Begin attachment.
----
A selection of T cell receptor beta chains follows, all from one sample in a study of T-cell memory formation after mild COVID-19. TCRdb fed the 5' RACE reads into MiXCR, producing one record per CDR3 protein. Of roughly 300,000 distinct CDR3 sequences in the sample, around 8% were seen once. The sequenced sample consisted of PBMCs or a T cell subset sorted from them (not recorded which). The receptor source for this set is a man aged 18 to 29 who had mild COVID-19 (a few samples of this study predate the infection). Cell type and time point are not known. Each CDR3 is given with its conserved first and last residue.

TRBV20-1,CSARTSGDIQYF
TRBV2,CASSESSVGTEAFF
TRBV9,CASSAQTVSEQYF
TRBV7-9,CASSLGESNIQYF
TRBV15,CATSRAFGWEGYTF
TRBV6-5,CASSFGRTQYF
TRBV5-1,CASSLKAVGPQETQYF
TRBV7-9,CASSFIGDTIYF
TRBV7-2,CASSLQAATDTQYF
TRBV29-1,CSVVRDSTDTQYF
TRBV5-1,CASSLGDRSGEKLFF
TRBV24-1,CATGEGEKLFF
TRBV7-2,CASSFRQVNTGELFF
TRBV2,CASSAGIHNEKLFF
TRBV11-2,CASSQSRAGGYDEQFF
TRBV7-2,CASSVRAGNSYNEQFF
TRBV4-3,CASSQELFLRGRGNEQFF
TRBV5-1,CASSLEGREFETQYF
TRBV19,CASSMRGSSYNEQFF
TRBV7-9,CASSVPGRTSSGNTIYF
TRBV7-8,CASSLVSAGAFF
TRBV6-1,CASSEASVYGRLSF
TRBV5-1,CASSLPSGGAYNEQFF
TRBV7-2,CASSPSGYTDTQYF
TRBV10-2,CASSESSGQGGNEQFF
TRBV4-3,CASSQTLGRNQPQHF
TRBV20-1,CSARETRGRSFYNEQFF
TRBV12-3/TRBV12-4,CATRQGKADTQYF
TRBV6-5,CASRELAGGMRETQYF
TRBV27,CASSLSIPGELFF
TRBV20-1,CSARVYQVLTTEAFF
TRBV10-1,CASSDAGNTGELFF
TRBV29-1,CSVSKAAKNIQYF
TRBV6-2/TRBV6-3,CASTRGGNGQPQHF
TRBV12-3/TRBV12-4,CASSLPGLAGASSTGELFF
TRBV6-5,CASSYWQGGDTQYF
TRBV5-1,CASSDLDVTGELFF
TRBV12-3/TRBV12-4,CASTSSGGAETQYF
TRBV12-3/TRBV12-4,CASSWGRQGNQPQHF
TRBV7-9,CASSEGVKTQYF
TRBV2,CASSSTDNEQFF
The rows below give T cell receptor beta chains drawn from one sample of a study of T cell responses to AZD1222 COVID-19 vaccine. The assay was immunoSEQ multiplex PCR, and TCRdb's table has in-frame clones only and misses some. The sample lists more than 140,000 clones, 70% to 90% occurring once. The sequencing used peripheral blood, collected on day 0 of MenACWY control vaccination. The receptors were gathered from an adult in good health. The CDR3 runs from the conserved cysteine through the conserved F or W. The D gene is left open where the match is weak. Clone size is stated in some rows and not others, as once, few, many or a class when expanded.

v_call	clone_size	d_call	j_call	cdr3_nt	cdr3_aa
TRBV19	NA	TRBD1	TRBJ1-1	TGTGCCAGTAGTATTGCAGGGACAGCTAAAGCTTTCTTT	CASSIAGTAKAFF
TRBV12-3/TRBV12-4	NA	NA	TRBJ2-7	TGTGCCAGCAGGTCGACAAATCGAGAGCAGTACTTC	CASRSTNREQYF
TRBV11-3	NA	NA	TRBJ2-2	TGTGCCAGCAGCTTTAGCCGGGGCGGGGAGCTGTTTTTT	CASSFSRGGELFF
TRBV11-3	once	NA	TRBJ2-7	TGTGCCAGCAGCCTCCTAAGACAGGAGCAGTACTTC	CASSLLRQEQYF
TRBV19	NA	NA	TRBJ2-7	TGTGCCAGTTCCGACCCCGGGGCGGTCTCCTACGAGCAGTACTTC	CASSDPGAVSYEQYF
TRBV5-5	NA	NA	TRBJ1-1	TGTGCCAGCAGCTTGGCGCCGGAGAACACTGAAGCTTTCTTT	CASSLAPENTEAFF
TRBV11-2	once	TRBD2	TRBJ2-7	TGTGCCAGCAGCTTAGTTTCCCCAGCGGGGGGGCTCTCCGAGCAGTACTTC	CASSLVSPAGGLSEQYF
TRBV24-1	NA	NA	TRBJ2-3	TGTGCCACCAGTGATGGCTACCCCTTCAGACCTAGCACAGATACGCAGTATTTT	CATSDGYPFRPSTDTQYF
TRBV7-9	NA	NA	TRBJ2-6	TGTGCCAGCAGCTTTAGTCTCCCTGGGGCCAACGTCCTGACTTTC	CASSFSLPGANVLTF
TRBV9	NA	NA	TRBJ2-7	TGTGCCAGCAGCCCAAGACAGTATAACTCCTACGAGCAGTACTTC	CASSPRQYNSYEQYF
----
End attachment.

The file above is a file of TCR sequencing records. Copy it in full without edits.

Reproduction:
A selection of T cell receptor beta chains follows, all from one sample in a study of T-cell memory formation after mild COVID-19. TCRdb fed the 5' RACE reads into MiXCR, producing one record per CDR3 protein. Of roughly 300,000 distinct CDR3 sequences in the sample, around 8% were seen once. The sequenced sample consisted of PBMCs or a T cell subset sorted from them (not recorded which). The receptor source for this set is a man aged 18 to 29 who had mild COVID-19 (a few samples of this study predate the infection). Cell type and time point are not known. Each CDR3 is given with its conserved first and last residue.

TRBV20-1,CSARTSGDIQYF
TRBV2,CASSESSVGTEAFF
TRBV9,CASSAQTVSEQYF
TRBV7-9,CASSLGESNIQYF
TRBV15,CATSRAFGWEGYTF
TRBV6-5,CASSFGRTQYF
TRBV5-1,CASSLKAVGPQETQYF
TRBV7-9,CASSFIGDTIYF
TRBV7-2,CASSLQAATDTQYF
TRBV29-1,CSVVRDSTDTQYF
TRBV5-1,CASSLGDRSGEKLFF
TRBV24-1,CATGEGEKLFF
TRBV7-2,CASSFRQVNTGELFF
TRBV2,CASSAGIHNEKLFF
TRBV11-2,CASSQSRAGGYDEQFF
TRBV7-2,CASSVRAGNSYNEQFF
TRBV4-3,CASSQELFLRGRGNEQFF
TRBV5-1,CASSLEGREFETQYF
TRBV19,CASSMRGSSYNEQFF
TRBV7-9,CASSVPGRTSSGNTIYF
TRBV7-8,CASSLVSAGAFF
TRBV6-1,CASSEASVYGRLSF
TRBV5-1,CASSLPSGGAYNEQFF
TRBV7-2,CASSPSGYTDTQYF
TRBV10-2,CASSESSGQGGNEQFF
TRBV4-3,CASSQTLGRNQPQHF
TRBV20-1,CSARETRGRSFYNEQFF
TRBV12-3/TRBV12-4,CATRQGKADTQYF
TRBV6-5,CASRELAGGMRETQYF
TRBV27,CASSLSIPGELFF
TRBV20-1,CSARVYQVLTTEAFF
TRBV10-1,CASSDAGNTGELFF
TRBV29-1,CSVSKAAKNIQYF
TRBV6-2/TRBV6-3,CASTRGGNGQPQHF
TRBV12-3/TRBV12-4,CASSLPGLAGASSTGELFF
TRBV6-5,CASSYWQGGDTQYF
TRBV5-1,CASSDLDVTGELFF
TRBV12-3/TRBV12-4,CASTSSGGAETQYF
TRBV12-3/TRBV12-4,CASSWGRQGNQPQHF
TRBV7-9,CASSEGVKTQYF
TRBV2,CASSSTDNEQFF
The rows below give T cell receptor beta chains drawn from one sample of a study of T cell responses to AZD1222 COVID-19 vaccine. The assay was immunoSEQ multiplex PCR, and TCRdb's table has in-frame clones only and misses some. The sample lists more than 140,000 clones, 70% to 90% occurring once. The sequencing used peripheral blood, collected on day 0 of MenACWY control vaccination. The receptors were gathered from an adult in good health. The CDR3 runs from the conserved cysteine through the conserved F or W. The D gene is left open where the match is weak. Clone size is stated in some rows and not others, as once, few, many or a class when expanded.

v_call	clone_size	d_call	j_call	cdr3_nt	cdr3_aa
TRBV19	NA	TRBD1	TRBJ1-1	TGTGCCAGTAGTATTGCAGGGACAGCTAAAGCTTTCTTT	CASSIAGTAKAFF
TRBV12-3/TRBV12-4	NA	NA	TRBJ2-7	TGTGCCAGCAGGTCGACAAATCGAGAGCAGTACTTC	CASRSTNREQYF
TRBV11-3	NA	NA	TRBJ2-2	TGTGCCAGCAGCTTTAGCCGGGGCGGGGAGCTGTTTTTT	CASSFSRGGELFF
TRBV11-3	once	NA	TRBJ2-7	TGTGCCAGCAGCCTCCTAAGACAGGAGCAGTACTTC	CASSLLRQEQYF
TRBV19	NA	NA	TRBJ2-7	TGTGCCAGTTCCGACCCCGGGGCGGTCTCCTACGAGCAGTACTTC	CASSDPGAVSYEQYF
TRBV5-5	NA	NA	TRBJ1-1	TGTGCCAGCAGCTTGGCGCCGGAGAACACTGAAGCTTTCTTT	CASSLAPENTEAFF
TRBV11-2	once	TRBD2	TRBJ2-7	TGTGCCAGCAGCTTAGTTTCCCCAGCGGGGGGGCTCTCCGAGCAGTACTTC	CASSLVSPAGGLSEQYF
TRBV24-1	NA	NA	TRBJ2-3	TGTGCCACCAGTGATGGCTACCCCTTCAGACCTAGCACAGATACGCAGTATTTT	CATSDGYPFRPSTDTQYF
TRBV7-9	NA	NA	TRBJ2-6	TGTGCCAGCAGCTTTAGTCTCCCTGGGGCCAACGTCCTGACTTTC	CASSFSLPGANVLTF
TRBV9	NA	NA	TRBJ2-7	TGTGCCAGCAGCCCAAGACAGTATAACTCCTACGAGCAGTACTTC	CASSPRQYNSYEQYF